All favorable research manuscripts undergo peer review, including statistical review. All articles accepted for publication will be eligible to have accompanying Invited Commentaries published by experts in the field and will be published quickly. In addition, all articles will be featured on the JAMA Network Open and JAMA Network journals’ websites. All JAMA Network Open articles are indexed in MEDLINE, Science Citation Index Expanded, Scopus, and other databases. The journal has broad reach through press releases and coverage by major news media and social media. Please see the journal’s Instructions for Authors for additional information on manuscript preparation and submission.13 This call for papers is open now, and we encourage submissions through January 31, 2022, and beyond.

Through this call, we hope to contribute to the evidence base to eliminate ageism; redesign and build an infrastructure for better health with aging; maximize health, productivity, and quality of life throughout late life; and achieve the longevity dividend: “the gift of long life.”14 As stated by the US National Academy of Medicine in their Vital Directions for Health initiative: “If these priorities are addressed proactively, an infrastructure can be created that promotes better health and equitable, goal-directed care that recognizes the preferences and needs of older adults.”1 If we can find ways to value, engage, and take good care of our elders—who include many of the most at-risk, sick, and disabled in society—we will create a world that is equitable for all.

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Article Information

Published: June 16, 2021. doi:10.1001/jamanetworkopen.2021.17621

Open Access: This is an open access article distributed under the terms of the CC-BY License. © 2021 Inouye SK et al. JAMA Network Open.

Corresponding Author: Sharon K. Inouye, MD, MPH, Marcus Institute for Aging Research, Hebrew SeniorLife, 1200 Centre St, Boston, MA 02459 (agingbraincenter@hsl.harvard.edu).

Conflict of Interest Disclosures: Dr Inouye reported holding the Milton and Shirley F. Levy Family Chair at Hebrew SeniorLife/Harvard Medical School. Dr Ganguli reported receiving grants from the National Institute on Aging during the conduct of the study and personal fees from FPrime outside the submitted work. No other disclosures were reported.

References
1.
Fulmer  T, Reuben  DB, Auerbach  J, Fick  DM, Galambos  C, Johnson  KS.  Actualizing better health and health care for older adults.   Health Aff (Millwood). 2021;40(2):219-225. doi:10.1377/hlthaff.2020.01470PubMedGoogle ScholarCrossref
2.
World Health Organization.  Global Report on Ageism. World Health Organization; 2021.
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He  W, Goodkind  D, Kowal  P; US Census Bureau.  An Aging World: 2015. International Population Reports, P95/16-1. US Government Publishing Office; 2016.
4.
Atella  V, Piano Mortari  A, Kopinska  J,  et al.  Trends in age-related disease burden and healthcare utilization.   Aging Cell. 2019;18(1):e12861. doi:10.1111/acel.12861PubMedGoogle Scholar
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Inouye  SK,.  Creating an anti-ageist healthcare system: improving care for our current and future selves.   Nat Aging. 2021. 1:150–152. doi:10.1038/s43587-020-00004-4Google ScholarCrossref
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Dzau  VJ, Inouye  SK, Rowe  JW, Finkelman  E, Yamada  T.  Perspective: enabling healthful aging for all-The National Academy of Medicine Grand Challenge in Healthy Longevity.   New Engl J Med. 2019;381:1699-1701. doi:10.1056/NEJMp1912298PubMedGoogle ScholarCrossref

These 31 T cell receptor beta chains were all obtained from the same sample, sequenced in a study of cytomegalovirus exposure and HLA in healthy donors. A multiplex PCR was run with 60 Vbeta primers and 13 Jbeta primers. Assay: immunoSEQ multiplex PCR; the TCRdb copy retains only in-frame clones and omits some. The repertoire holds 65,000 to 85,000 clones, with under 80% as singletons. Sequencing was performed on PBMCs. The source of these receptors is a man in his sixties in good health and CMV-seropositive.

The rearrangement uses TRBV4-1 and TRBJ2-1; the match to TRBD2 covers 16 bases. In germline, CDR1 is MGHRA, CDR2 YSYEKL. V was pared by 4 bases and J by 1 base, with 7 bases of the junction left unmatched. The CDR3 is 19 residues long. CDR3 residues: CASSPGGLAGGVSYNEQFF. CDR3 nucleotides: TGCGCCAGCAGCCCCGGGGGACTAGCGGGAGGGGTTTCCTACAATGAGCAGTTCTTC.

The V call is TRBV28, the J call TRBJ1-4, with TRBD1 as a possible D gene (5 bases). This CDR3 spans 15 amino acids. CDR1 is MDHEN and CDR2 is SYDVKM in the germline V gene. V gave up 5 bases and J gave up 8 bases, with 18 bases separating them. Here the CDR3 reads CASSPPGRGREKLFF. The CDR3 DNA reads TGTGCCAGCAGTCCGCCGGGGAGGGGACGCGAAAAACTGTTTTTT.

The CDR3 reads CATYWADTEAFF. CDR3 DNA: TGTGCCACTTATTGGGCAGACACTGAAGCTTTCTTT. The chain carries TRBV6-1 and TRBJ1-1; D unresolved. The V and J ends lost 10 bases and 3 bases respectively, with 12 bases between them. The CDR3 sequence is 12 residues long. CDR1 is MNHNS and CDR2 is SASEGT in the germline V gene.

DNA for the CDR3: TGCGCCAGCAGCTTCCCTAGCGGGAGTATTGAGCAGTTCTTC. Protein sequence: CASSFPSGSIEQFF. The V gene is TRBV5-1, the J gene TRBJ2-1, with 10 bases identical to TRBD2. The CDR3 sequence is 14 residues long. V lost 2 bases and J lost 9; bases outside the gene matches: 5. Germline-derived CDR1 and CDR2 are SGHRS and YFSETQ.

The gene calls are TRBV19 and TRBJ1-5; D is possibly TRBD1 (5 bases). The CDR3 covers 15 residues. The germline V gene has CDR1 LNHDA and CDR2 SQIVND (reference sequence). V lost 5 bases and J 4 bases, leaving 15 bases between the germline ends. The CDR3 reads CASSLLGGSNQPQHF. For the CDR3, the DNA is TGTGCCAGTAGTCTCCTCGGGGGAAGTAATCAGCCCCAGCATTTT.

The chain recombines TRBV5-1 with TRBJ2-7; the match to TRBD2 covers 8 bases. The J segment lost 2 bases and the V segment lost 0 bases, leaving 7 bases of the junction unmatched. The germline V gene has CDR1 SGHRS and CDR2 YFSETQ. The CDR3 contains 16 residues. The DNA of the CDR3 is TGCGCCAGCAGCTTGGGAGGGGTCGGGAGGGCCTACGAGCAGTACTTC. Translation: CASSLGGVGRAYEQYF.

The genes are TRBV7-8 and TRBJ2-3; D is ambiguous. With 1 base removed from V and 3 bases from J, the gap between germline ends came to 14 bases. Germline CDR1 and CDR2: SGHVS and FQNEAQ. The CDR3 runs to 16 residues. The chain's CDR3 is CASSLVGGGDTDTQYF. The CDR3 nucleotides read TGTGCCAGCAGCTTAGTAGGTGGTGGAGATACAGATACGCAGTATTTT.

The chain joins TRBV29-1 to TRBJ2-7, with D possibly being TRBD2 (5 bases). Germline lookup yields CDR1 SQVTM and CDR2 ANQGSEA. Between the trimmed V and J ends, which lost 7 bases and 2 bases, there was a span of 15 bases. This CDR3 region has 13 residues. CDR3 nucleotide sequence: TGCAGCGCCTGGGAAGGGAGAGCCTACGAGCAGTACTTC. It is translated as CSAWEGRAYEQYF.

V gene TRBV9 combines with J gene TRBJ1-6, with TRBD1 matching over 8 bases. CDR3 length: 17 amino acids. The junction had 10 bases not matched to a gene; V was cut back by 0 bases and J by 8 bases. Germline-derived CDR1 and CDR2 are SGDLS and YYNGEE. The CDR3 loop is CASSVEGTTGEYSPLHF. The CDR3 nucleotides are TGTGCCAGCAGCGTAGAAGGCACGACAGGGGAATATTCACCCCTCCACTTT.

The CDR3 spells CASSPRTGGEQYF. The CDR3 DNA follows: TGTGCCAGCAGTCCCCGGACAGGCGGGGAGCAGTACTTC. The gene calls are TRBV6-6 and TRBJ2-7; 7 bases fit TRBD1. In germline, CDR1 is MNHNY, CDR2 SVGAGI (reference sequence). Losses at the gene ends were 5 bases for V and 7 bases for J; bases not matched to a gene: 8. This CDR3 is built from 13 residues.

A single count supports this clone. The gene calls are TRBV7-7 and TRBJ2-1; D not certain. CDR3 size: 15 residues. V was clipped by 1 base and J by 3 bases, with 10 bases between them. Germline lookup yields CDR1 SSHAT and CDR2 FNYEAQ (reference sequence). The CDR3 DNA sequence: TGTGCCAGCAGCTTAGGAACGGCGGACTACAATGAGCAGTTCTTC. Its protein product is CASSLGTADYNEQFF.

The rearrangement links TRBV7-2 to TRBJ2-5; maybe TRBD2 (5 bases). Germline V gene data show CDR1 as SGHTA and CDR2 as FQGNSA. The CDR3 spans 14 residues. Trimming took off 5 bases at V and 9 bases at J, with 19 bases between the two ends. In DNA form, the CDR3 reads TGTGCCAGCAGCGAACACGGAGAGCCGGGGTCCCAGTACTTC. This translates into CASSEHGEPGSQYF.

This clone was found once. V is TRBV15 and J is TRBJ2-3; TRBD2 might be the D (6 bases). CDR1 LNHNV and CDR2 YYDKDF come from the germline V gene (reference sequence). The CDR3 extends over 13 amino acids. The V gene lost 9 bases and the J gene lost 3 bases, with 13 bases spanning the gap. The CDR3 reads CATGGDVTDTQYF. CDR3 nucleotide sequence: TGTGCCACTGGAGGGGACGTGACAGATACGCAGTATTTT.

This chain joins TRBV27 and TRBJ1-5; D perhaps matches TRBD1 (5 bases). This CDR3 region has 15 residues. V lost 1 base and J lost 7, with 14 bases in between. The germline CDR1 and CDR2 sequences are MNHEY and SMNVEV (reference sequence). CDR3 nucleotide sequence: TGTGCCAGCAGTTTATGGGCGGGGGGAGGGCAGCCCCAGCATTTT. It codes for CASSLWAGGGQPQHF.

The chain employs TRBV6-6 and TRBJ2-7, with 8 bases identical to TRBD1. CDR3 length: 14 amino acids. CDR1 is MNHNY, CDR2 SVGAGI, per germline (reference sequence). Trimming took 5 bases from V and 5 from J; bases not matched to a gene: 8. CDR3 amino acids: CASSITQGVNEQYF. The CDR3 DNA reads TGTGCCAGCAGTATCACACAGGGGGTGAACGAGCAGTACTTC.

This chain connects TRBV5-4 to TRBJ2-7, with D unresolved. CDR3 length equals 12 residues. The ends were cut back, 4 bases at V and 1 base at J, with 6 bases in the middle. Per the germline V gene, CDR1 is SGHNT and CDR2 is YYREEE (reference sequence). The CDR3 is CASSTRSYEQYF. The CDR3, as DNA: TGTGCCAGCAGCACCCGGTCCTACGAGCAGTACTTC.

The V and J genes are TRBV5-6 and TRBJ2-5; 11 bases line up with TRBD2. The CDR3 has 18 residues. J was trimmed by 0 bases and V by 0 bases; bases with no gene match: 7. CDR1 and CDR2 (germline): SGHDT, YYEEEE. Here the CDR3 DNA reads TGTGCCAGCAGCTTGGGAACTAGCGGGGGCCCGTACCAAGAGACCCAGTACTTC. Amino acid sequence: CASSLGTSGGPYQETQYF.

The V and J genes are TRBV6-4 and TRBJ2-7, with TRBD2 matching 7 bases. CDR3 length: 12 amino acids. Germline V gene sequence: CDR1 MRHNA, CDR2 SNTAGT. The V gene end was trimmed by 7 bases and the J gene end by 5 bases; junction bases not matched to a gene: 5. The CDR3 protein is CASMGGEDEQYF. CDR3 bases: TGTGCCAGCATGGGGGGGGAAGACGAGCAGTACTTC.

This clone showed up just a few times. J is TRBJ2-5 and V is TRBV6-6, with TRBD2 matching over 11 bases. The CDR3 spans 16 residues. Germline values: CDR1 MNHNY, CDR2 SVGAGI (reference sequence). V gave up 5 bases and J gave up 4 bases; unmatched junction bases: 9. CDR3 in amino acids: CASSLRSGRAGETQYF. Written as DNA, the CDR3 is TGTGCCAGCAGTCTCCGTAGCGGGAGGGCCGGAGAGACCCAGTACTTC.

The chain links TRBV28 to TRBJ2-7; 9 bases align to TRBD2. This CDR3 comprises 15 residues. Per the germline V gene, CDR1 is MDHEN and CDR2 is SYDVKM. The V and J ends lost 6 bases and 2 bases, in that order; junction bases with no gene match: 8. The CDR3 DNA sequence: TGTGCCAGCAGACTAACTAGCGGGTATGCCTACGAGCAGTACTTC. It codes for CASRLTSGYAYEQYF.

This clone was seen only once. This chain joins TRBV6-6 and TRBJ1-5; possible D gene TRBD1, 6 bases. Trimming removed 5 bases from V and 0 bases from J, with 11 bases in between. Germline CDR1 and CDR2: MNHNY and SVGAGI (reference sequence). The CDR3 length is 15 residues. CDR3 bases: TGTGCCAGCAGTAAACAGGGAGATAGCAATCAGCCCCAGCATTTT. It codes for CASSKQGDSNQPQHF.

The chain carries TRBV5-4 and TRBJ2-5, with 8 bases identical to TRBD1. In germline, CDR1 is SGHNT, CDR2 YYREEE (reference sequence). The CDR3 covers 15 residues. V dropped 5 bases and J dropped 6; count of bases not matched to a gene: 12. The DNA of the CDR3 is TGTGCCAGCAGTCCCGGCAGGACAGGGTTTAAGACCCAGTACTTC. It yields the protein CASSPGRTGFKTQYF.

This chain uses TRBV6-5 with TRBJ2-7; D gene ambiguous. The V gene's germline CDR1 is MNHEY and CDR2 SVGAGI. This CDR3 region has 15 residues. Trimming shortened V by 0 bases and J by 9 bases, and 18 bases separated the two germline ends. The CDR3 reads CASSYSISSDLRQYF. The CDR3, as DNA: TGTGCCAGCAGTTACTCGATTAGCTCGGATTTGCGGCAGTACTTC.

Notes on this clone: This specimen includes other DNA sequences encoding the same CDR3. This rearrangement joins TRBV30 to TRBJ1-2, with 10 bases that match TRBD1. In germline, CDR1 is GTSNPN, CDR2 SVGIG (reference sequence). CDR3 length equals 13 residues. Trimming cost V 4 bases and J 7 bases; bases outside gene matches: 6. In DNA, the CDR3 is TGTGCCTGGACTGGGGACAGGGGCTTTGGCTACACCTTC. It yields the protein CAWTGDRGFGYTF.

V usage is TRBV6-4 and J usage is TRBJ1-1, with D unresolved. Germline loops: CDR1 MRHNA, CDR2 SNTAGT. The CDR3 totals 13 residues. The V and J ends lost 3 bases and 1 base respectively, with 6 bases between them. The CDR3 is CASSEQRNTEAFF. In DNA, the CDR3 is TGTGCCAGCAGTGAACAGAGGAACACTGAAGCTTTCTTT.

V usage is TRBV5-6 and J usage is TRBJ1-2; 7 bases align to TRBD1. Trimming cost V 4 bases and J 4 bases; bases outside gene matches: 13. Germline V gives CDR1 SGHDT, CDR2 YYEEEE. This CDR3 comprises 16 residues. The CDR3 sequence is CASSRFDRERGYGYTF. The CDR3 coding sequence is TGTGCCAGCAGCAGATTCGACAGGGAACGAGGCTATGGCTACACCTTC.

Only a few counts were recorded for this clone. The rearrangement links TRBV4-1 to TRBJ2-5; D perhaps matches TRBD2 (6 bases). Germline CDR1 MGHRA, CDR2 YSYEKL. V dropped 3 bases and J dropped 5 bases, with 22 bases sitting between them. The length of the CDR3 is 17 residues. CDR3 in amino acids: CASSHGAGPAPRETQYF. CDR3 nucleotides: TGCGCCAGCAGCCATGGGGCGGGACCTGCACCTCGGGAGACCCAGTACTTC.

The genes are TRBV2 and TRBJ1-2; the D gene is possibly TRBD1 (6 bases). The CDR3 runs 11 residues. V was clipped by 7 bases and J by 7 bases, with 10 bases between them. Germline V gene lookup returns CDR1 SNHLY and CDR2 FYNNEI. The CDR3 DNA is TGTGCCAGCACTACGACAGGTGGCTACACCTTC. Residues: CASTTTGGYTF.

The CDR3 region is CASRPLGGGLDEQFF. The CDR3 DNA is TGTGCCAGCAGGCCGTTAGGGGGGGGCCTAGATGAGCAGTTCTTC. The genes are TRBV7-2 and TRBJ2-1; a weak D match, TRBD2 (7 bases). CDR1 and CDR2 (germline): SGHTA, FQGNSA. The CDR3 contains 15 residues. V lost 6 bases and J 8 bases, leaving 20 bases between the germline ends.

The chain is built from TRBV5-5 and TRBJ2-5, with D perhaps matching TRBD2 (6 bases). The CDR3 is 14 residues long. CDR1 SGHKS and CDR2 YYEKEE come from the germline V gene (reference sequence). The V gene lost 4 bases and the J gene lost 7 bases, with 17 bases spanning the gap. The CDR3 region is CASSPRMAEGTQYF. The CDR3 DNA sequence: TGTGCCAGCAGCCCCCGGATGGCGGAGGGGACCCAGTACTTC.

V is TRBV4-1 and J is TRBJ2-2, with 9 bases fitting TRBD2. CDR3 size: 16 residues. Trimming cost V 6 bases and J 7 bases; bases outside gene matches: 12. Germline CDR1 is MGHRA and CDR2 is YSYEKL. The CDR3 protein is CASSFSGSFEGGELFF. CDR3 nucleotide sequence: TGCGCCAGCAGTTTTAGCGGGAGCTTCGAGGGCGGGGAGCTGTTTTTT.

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Banks  J, Emmerson  C, Tetlow  G; National Bureau of Economic Research. Health capacity to work at older ages: working paper 21980. Accessed May 18, 2021. https://www.nber.org/papers/w21980
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Miller  M. Take this job and love it! more than ever, Americans are working into their 70s. AARP The Magazine. February/March 2015. Accessed May 18, 2021. https://www.aarp.org/work/working-after-retirement/info-2015/work-over-retirement-happiness.html
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Salthouse  TA.  Major Issues in Cognitive Aging. Oxford University Press; 2010:49.
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Jeste  DV, Lee  EE.  Emerging empirical science of wisdom: definition, measurement, neurobiology, longevity, and interventions.   Harv Rev Psychiatry. 2019;27(3):127-140. doi:10.1097/HRP.0000000000000205PubMedGoogle ScholarCrossref
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Charles  ST, Carstensen  LL.  Social and emotional aging.   Annu Rev Psychol. 2010;61:383-409. doi:10.1146/annurev.psych.093008.100448PubMedGoogle ScholarCrossref
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Bloom  DE, Canning  D, Sevilla  J.  The Demographic Dividend: A New Perspective on the Economic Consequences of Population Change. RAND; 2003. doi:10.7249/MR1274
13.
JAMA Network Open. Instructions for Authors. Accessed May 8, 2021. https://jamanetwork.com/journals/jamanetworkopen/pages/instructions-for-authors
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Fried  LP.  Investing in health to create a third demographic dividend.   Gerontologist. 2016;56(S2)(suppl 2):S167-S177. doi:10.1093/geront/gnw035PubMedGoogle ScholarCrossref
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    1 Comment for this article
    Enhancing Aging and Ending Ageism is Unrealistic
    Lowell Johnson, BS, MA, MD, FAAFP, AGSF | Retired MD, Geriatric Medicine

    Enhancing aging is realistic and achievable.

    Ending ageism is not.

    There is a tendency to state goals in medicine and government that are not achievable.

    An example is the statement "We will see that this never happens again."

    Reducing ageism is achievable. Let's strive to find progress and satisfaction in our efforts.

    CONFLICT OF INTEREST: None Reported